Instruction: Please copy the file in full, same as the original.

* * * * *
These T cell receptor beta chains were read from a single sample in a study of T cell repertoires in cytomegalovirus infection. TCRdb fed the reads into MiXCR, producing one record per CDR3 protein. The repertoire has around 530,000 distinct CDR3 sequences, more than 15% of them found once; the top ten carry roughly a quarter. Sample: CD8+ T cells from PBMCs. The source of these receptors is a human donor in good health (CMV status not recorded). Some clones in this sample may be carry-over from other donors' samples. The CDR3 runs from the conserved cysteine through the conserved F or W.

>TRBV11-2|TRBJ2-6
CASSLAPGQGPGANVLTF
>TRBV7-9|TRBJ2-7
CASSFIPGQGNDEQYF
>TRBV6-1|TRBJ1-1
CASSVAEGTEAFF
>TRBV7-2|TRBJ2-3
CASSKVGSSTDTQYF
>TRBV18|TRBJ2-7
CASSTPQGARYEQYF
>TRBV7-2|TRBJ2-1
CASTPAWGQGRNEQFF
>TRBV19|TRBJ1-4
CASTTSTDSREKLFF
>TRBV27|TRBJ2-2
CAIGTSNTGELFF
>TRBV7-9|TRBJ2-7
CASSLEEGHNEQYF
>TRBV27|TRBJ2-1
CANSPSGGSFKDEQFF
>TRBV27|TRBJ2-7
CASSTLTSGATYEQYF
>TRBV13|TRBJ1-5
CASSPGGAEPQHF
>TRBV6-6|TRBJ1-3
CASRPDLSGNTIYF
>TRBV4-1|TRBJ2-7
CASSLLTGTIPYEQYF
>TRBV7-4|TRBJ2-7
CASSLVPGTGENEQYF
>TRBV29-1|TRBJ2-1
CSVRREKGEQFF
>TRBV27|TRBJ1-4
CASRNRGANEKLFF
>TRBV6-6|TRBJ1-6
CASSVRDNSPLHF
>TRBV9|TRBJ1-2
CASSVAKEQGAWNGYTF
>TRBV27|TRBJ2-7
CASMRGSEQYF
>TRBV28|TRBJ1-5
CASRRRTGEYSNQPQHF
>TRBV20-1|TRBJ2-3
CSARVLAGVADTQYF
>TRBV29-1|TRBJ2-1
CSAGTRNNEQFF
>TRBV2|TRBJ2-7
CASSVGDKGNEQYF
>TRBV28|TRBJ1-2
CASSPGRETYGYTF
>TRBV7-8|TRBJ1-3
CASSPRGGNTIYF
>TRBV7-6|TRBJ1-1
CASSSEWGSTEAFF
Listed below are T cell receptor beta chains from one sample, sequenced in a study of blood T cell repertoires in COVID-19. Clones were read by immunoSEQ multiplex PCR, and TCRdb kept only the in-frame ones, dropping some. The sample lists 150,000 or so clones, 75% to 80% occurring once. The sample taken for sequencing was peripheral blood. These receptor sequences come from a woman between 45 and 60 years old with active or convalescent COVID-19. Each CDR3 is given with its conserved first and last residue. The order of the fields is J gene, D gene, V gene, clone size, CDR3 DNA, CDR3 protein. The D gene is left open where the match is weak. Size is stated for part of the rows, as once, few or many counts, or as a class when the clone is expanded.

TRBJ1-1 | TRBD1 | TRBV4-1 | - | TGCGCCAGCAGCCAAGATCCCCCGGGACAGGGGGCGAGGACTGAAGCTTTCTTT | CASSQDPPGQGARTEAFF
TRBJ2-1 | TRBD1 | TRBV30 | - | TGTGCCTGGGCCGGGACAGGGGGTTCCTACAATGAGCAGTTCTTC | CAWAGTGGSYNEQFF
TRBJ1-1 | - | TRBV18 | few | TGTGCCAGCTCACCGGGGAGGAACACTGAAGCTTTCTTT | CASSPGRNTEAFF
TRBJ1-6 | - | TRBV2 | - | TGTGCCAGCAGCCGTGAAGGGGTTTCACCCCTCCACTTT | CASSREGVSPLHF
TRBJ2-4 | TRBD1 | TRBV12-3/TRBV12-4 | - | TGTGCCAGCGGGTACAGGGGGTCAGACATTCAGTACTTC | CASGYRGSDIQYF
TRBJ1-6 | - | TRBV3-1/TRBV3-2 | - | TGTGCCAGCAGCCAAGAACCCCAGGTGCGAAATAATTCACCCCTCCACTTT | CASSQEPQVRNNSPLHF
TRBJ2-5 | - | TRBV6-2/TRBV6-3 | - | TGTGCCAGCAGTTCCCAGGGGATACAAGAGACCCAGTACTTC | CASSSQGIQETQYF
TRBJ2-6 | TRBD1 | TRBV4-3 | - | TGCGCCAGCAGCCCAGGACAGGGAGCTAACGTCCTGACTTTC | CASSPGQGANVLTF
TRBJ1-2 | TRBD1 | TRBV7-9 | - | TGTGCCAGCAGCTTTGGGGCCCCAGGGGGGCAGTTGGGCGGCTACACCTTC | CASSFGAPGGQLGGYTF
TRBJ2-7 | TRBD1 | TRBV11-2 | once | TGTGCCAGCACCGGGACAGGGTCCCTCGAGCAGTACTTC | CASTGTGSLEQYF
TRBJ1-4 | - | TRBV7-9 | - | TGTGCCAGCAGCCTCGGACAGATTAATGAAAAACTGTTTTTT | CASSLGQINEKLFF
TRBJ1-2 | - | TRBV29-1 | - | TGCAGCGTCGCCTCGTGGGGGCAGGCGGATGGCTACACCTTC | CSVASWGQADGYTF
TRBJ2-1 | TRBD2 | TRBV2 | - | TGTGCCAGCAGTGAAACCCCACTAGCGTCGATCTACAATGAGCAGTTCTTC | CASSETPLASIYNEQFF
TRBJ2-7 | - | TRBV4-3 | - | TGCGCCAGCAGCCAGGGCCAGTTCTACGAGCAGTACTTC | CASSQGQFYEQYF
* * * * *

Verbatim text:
These T cell receptor beta chains were read from a single sample in a study of T cell repertoires in cytomegalovirus infection. TCRdb fed the reads into MiXCR, producing one record per CDR3 protein. The repertoire has around 530,000 distinct CDR3 sequences, more than 15% of them found once; the top ten carry roughly a quarter. Sample: CD8+ T cells from PBMCs. The source of these receptors is a human donor in good health (CMV status not recorded). Some clones in this sample may be carry-over from other donors' samples. The CDR3 runs from the conserved cysteine through the conserved F or W.

>TRBV11-2|TRBJ2-6
CASSLAPGQGPGANVLTF
>TRBV7-9|TRBJ2-7
CASSFIPGQGNDEQYF
>TRBV6-1|TRBJ1-1
CASSVAEGTEAFF
>TRBV7-2|TRBJ2-3
CASSKVGSSTDTQYF
>TRBV18|TRBJ2-7
CASSTPQGARYEQYF
>TRBV7-2|TRBJ2-1
CASTPAWGQGRNEQFF
>TRBV19|TRBJ1-4
CASTTSTDSREKLFF
>TRBV27|TRBJ2-2
CAIGTSNTGELFF
>TRBV7-9|TRBJ2-7
CASSLEEGHNEQYF
>TRBV27|TRBJ2-1
CANSPSGGSFKDEQFF
>TRBV27|TRBJ2-7
CASSTLTSGATYEQYF
>TRBV13|TRBJ1-5
CASSPGGAEPQHF
>TRBV6-6|TRBJ1-3
CASRPDLSGNTIYF
>TRBV4-1|TRBJ2-7
CASSLLTGTIPYEQYF
>TRBV7-4|TRBJ2-7
CASSLVPGTGENEQYF
>TRBV29-1|TRBJ2-1
CSVRREKGEQFF
>TRBV27|TRBJ1-4
CASRNRGANEKLFF
>TRBV6-6|TRBJ1-6
CASSVRDNSPLHF
>TRBV9|TRBJ1-2
CASSVAKEQGAWNGYTF
>TRBV27|TRBJ2-7
CASMRGSEQYF
>TRBV28|TRBJ1-5
CASRRRTGEYSNQPQHF
>TRBV20-1|TRBJ2-3
CSARVLAGVADTQYF
>TRBV29-1|TRBJ2-1
CSAGTRNNEQFF
>TRBV2|TRBJ2-7
CASSVGDKGNEQYF
>TRBV28|TRBJ1-2
CASSPGRETYGYTF
>TRBV7-8|TRBJ1-3
CASSPRGGNTIYF
>TRBV7-6|TRBJ1-1
CASSSEWGSTEAFF
Listed below are T cell receptor beta chains from one sample, sequenced in a study of blood T cell repertoires in COVID-19. Clones were read by immunoSEQ multiplex PCR, and TCRdb kept only the in-frame ones, dropping some. The sample lists 150,000 or so clones, 75% to 80% occurring once. The sample taken for sequencing was peripheral blood. These receptor sequences come from a woman between 45 and 60 years old with active or convalescent COVID-19. Each CDR3 is given with its conserved first and last residue. The order of the fields is J gene, D gene, V gene, clone size, CDR3 DNA, CDR3 protein. The D gene is left open where the match is weak. Size is stated for part of the rows, as once, few or many counts, or as a class when the clone is expanded.

TRBJ1-1 | TRBD1 | TRBV4-1 | - | TGCGCCAGCAGCCAAGATCCCCCGGGACAGGGGGCGAGGACTGAAGCTTTCTTT | CASSQDPPGQGARTEAFF
TRBJ2-1 | TRBD1 | TRBV30 | - | TGTGCCTGGGCCGGGACAGGGGGTTCCTACAATGAGCAGTTCTTC | CAWAGTGGSYNEQFF
TRBJ1-1 | - | TRBV18 | few | TGTGCCAGCTCACCGGGGAGGAACACTGAAGCTTTCTTT | CASSPGRNTEAFF
TRBJ1-6 | - | TRBV2 | - | TGTGCCAGCAGCCGTGAAGGGGTTTCACCCCTCCACTTT | CASSREGVSPLHF
TRBJ2-4 | TRBD1 | TRBV12-3/TRBV12-4 | - | TGTGCCAGCGGGTACAGGGGGTCAGACATTCAGTACTTC | CASGYRGSDIQYF
TRBJ1-6 | - | TRBV3-1/TRBV3-2 | - | TGTGCCAGCAGCCAAGAACCCCAGGTGCGAAATAATTCACCCCTCCACTTT | CASSQEPQVRNNSPLHF
TRBJ2-5 | - | TRBV6-2/TRBV6-3 | - | TGTGCCAGCAGTTCCCAGGGGATACAAGAGACCCAGTACTTC | CASSSQGIQETQYF
TRBJ2-6 | TRBD1 | TRBV4-3 | - | TGCGCCAGCAGCCCAGGACAGGGAGCTAACGTCCTGACTTTC | CASSPGQGANVLTF
TRBJ1-2 | TRBD1 | TRBV7-9 | - | TGTGCCAGCAGCTTTGGGGCCCCAGGGGGGCAGTTGGGCGGCTACACCTTC | CASSFGAPGGQLGGYTF
TRBJ2-7 | TRBD1 | TRBV11-2 | once | TGTGCCAGCACCGGGACAGGGTCCCTCGAGCAGTACTTC | CASTGTGSLEQYF
TRBJ1-4 | - | TRBV7-9 | - | TGTGCCAGCAGCCTCGGACAGATTAATGAAAAACTGTTTTTT | CASSLGQINEKLFF
TRBJ1-2 | - | TRBV29-1 | - | TGCAGCGTCGCCTCGTGGGGGCAGGCGGATGGCTACACCTTC | CSVASWGQADGYTF
TRBJ2-1 | TRBD2 | TRBV2 | - | TGTGCCAGCAGTGAAACCCCACTAGCGTCGATCTACAATGAGCAGTTCTTC | CASSETPLASIYNEQFF
TRBJ2-7 | - | TRBV4-3 | - | TGCGCCAGCAGCCAGGGCCAGTTCTACGAGCAGTACTTC | CASSQGQFYEQYF